In this week’s installment of our recurring series, an alum resigns the U.S. Senate in anticipation of war, two undergraduates chase down a criminal suspect, and more.
November 9, 1903—Controversy has erupted locally over the town’s first Black postman, A. B. Davis, who secured his appointment in competition with several white applicants. Kansas’s Wichita Searchlight will later report on the issue.
November 10, 1860—James Chesnut, Jr., Class of 1835, is the first senator to resign his seat to declare his support for the Confederacy.
Senator James Chesnut, Jr. of South Carolina. Photo courtesy the National Archives and Records Administration.
November 11, 1997—Mike Himelfarb ’98 and Tim Maly ’99 chase down and tackle a man on the west side of Dod Hall after he exposes himself to a female student. The man will later be charged with lewdness.
November 13, 1953—Princeton and Yale debate whether the Kinsey Report “Is a Compliment to the American Woman.”
For the previous installment in this series, click here.
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In this week’s installment of our recurring series bringing you the history of Princeton University and its faculty, students, and alumni, public nudity is ruled to be legal, an alum warns his wife they may need to skip town to avoid a riot, and more.
July 22, 1754—The Board of Trustees of the College of New Jersey approve the construction of Nassau Hall.
Nassau Hall illustration in New American Magazine, 1760. Nassau Hall Iconography Collection (AC177), Box 1.
In this week’s installment of our recurring series bringing you the history of Princeton University and its faculty, students, and alumni, graduates react to the possible admission of female undergraduates, a dean’s comments in a local newspaper arouse concern, and more.
November 26, 1968—The Princeton Alumni Weekly prints several letters responding to the Patterson Report, which has concluded that Princeton would benefit from admitting female undergraduates. Logan McKee ’48 writes, “Mixing, ‘integrating’ and polluting seem to be the trend of the times, so it is natural that the mixers would want to homogenize Princeton. Of course this is just the next natural step in the pollution process. Long ago they removed the Presbyterian religious bias, the prep-school, the fraternity and the white race preference, and the School’s independence from government grants—so why not remove its last distinction, that of being a men’s college? Then Princeton can be as ‘democratic’ and just as friendly, folksy and mediocre as any outstate A. & M. institution.”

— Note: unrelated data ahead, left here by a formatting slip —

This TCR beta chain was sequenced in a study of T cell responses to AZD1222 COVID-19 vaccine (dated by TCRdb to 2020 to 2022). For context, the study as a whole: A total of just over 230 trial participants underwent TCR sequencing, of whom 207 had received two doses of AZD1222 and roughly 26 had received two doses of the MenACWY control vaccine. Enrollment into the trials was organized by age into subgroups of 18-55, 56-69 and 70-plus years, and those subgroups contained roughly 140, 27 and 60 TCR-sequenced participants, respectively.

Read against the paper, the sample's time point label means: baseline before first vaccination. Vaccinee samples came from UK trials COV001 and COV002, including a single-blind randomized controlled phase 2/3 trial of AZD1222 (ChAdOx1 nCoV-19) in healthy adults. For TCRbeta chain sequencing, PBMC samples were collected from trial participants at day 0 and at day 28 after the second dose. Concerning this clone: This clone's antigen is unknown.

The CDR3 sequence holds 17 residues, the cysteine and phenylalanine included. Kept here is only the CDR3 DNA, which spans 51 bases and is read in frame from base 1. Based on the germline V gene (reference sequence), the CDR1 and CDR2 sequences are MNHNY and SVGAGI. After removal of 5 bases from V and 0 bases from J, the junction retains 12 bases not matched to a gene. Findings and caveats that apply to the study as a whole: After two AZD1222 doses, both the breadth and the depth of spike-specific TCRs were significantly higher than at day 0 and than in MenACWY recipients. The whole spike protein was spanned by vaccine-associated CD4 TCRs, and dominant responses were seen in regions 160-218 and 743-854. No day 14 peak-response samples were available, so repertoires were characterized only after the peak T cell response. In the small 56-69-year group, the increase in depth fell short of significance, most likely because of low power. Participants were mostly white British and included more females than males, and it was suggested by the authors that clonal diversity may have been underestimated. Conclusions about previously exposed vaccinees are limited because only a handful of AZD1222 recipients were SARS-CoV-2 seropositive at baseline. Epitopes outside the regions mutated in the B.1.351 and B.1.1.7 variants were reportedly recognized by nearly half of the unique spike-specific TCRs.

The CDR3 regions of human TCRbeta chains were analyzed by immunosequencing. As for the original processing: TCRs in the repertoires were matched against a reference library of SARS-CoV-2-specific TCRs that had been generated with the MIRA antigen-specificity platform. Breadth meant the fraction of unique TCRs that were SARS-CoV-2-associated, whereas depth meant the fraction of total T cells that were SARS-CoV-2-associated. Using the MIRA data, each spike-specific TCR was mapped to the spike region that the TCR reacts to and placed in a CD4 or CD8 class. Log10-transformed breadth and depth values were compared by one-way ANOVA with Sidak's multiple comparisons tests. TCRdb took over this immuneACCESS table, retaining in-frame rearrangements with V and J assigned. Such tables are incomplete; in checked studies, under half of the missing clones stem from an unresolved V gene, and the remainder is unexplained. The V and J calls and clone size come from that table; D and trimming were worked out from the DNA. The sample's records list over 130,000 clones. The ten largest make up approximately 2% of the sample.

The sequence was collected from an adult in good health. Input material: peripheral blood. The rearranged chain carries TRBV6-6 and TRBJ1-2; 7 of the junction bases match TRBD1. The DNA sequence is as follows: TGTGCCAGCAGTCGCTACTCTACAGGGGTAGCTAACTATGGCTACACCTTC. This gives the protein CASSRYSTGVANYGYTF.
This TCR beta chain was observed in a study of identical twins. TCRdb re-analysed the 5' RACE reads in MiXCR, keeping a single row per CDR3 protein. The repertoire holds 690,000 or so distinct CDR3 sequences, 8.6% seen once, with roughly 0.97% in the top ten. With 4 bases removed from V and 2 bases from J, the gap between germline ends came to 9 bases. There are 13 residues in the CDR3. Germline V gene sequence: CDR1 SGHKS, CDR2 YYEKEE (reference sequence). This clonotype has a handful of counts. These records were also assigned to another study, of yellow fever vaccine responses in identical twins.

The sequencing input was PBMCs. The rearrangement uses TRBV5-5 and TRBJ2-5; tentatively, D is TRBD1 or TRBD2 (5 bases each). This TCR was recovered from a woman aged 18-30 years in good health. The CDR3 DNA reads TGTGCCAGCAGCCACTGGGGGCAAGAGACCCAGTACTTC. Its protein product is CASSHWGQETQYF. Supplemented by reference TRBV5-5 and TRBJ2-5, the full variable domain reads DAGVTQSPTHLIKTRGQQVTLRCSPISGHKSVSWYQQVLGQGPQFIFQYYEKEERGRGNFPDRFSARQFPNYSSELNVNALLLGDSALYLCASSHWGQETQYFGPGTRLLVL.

November 28, 1989—The Dean of the Graduate School’s comments in the Trenton Times alarm graduate students, including his assertion that “I think that a graduate student ought to be here to study 120 percent. I worry very, very much that a graduate student has so much time available to worry about a social life.”
Editorial cartoon from the Daily Princetonian. This cartoon refers to later claims the dean made that graduate students should not be offered housing after their second year of study.
In this week’s installment of our ongoing series bringing you the history of Princeton University and its faculty, students, and alumni, a newspaper’s editorial cartoon satirizes the contrast between the presidential leadership of John Maclean and James McCosh, a Princetonian becomes Senate Majority Leader, and more.
December 18, 1772—John Witherspoon writes to the New York Gazette to defend himself against charges that by praising the College of New Jersey (Princeton) he is denigrating the College of New York (most likely this refers to King’s College, which will later be renamed Columbia University). “There are many real Advantages attending a College in a large City, for the Instruction and Improvement of Youth. Should any Gentleman think fit to recommend the College of New-York, on these Accounts, pray how would it be taken if I should resent it as an Injury to the College of New-Jersey?”
December 22, 1875—The Daily Graphic runs a front-page editorial cartoon depicting the faculty of the College of New Jersey (Princeton) as the frogs, former president John Maclean as the Log King, and current president John McCosh as the Stork King in Aesop’s fable, “The Frogs who Desired a King.” Three student fraternities waving signs in the background reference recent controversies over secret societies at Princeton.
Cartoon from Daily Graphic, December 22, 1875. Click to enlarge.